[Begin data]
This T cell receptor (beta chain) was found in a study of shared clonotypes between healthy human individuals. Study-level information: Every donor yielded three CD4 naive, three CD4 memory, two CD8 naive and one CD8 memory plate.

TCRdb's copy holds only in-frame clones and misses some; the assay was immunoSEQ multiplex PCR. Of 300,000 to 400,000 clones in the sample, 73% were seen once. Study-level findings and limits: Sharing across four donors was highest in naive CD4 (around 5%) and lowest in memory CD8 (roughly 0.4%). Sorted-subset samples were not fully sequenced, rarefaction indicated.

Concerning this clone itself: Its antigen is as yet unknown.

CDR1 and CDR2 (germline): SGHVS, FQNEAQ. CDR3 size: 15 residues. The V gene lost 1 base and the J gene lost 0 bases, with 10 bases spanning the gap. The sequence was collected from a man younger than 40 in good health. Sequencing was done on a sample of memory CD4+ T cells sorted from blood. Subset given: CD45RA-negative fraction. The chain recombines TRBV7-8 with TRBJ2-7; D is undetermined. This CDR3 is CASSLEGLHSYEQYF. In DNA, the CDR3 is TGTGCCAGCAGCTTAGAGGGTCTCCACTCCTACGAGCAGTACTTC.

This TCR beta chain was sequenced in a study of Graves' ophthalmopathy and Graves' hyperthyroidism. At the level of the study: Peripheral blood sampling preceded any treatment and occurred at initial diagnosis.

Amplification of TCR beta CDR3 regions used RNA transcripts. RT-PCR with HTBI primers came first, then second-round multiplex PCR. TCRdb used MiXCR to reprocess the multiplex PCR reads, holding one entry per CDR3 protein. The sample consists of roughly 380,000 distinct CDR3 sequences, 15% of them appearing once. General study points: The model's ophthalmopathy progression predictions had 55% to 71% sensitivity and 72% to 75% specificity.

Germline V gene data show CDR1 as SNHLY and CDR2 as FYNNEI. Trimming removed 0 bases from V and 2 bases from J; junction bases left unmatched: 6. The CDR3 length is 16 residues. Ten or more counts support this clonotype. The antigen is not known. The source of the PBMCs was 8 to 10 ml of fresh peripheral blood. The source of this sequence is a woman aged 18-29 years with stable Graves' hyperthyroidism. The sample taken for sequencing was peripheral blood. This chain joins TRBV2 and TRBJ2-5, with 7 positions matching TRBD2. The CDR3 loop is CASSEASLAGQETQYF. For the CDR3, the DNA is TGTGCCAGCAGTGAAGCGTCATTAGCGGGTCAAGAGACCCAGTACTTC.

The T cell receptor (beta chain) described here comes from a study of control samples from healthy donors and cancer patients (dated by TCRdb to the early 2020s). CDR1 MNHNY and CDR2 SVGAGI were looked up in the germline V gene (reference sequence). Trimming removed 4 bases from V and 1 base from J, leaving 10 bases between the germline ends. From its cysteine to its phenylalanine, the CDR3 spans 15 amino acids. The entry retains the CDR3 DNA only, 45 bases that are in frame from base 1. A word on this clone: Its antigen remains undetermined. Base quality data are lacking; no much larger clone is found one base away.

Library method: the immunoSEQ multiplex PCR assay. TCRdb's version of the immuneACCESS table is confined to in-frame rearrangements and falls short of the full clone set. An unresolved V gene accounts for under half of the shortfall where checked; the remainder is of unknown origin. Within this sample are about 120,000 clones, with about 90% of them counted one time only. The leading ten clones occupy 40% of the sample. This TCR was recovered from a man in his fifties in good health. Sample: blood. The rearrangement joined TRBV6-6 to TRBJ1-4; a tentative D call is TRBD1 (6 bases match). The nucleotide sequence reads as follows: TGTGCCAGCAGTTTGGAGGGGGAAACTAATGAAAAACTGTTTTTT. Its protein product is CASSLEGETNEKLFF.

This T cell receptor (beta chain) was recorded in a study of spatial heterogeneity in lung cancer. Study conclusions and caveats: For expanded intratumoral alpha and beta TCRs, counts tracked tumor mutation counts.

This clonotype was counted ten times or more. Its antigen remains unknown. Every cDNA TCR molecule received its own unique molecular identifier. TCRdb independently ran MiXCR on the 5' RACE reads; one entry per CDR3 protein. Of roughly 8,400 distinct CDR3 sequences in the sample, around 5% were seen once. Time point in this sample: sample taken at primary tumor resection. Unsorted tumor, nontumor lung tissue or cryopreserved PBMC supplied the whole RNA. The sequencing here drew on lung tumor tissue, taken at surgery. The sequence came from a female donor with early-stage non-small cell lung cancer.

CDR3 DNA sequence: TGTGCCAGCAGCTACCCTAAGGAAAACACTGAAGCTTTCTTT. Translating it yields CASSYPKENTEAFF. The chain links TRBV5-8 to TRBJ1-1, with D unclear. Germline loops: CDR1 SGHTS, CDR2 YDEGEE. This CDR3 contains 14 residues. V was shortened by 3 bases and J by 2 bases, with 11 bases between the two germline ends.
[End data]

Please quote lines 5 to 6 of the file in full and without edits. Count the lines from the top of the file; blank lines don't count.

This TCR beta chain was sequenced in a study of Graves' ophthalmopathy and Graves' hyperthyroidism. At the level of the study: Peripheral blood sampling preceded any treatment and occurred at initial diagnosis.

Amplification of TCR beta CDR3 regions used RNA transcripts. RT-PCR with HTBI primers came first, then second-round multiplex PCR. TCRdb used MiXCR to reprocess the multiplex PCR reads, holding one entry per CDR3 protein. The sample consists of roughly 380,000 distinct CDR3 sequences, 15% of them appearing once. General study points: The model's ophthalmopathy progression predictions had 55% to 71% sensitivity and 72% to 75% specificity.